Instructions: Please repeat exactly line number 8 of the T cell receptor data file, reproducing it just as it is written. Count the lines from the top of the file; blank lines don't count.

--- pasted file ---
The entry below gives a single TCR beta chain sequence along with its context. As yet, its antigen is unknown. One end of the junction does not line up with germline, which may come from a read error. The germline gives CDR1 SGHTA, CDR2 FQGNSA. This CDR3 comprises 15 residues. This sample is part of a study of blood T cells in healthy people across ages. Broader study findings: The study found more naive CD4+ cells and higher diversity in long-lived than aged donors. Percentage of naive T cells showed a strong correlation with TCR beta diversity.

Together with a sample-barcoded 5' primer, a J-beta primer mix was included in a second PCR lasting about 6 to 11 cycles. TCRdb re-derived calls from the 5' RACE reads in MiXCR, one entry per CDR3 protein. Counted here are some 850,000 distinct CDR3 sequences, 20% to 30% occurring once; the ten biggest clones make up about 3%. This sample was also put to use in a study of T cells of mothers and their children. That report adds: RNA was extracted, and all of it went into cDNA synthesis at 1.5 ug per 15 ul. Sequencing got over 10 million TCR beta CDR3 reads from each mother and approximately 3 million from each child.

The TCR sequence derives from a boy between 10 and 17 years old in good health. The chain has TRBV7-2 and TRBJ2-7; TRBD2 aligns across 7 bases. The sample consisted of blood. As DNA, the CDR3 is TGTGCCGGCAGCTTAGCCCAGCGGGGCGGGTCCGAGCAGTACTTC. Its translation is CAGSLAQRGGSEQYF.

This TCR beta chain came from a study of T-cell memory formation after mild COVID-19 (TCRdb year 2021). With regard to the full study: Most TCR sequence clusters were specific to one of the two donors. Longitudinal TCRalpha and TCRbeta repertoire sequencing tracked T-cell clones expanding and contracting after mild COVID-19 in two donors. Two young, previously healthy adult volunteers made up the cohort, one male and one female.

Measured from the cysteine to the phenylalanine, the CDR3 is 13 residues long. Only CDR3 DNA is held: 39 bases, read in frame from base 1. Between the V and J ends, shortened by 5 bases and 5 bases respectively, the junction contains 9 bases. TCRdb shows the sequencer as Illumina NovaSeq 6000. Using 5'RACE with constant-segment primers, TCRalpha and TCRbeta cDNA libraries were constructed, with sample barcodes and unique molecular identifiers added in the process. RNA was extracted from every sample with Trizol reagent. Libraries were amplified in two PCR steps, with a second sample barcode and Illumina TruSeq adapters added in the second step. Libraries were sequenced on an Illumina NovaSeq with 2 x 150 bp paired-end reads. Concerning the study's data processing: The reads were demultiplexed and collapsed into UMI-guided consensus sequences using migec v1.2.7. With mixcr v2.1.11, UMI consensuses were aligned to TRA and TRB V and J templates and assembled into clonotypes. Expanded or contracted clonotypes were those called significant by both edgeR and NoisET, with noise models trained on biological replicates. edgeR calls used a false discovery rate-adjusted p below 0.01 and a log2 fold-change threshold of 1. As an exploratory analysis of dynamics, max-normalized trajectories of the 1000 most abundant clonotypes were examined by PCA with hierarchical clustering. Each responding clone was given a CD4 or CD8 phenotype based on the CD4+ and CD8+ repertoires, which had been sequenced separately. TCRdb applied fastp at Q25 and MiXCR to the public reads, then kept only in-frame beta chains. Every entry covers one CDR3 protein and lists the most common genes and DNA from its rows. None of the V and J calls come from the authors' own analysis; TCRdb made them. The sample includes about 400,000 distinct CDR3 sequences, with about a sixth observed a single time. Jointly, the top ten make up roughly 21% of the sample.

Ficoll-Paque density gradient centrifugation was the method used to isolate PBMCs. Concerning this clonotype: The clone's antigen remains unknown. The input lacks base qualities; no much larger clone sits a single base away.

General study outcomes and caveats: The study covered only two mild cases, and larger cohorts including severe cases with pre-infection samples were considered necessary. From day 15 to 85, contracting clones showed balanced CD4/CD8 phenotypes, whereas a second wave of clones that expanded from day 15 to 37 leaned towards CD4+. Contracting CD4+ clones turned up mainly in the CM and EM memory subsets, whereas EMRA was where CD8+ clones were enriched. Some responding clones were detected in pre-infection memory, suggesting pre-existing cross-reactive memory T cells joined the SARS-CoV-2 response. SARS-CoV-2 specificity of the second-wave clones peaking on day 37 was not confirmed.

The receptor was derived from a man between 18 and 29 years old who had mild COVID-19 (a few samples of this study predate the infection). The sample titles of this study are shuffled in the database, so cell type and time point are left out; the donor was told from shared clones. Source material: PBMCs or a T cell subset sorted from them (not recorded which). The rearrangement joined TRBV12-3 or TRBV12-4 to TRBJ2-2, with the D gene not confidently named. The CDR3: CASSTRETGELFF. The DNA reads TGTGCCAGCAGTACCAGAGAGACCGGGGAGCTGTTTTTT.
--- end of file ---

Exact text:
The receptor was derived from a man between 18 and 29 years old who had mild COVID-19 (a few samples of this study predate the infection). The sample titles of this study are shuffled in the database, so cell type and time point are left out; the donor was told from shared clones. Source material: PBMCs or a T cell subset sorted from them (not recorded which). The rearrangement joined TRBV12-3 or TRBV12-4 to TRBJ2-2, with the D gene not confidently named. The CDR3: CASSTRETGELFF. The DNA reads TGTGCCAGCAGTACCAGAGAGACCGGGGAGCTGTTTTTT.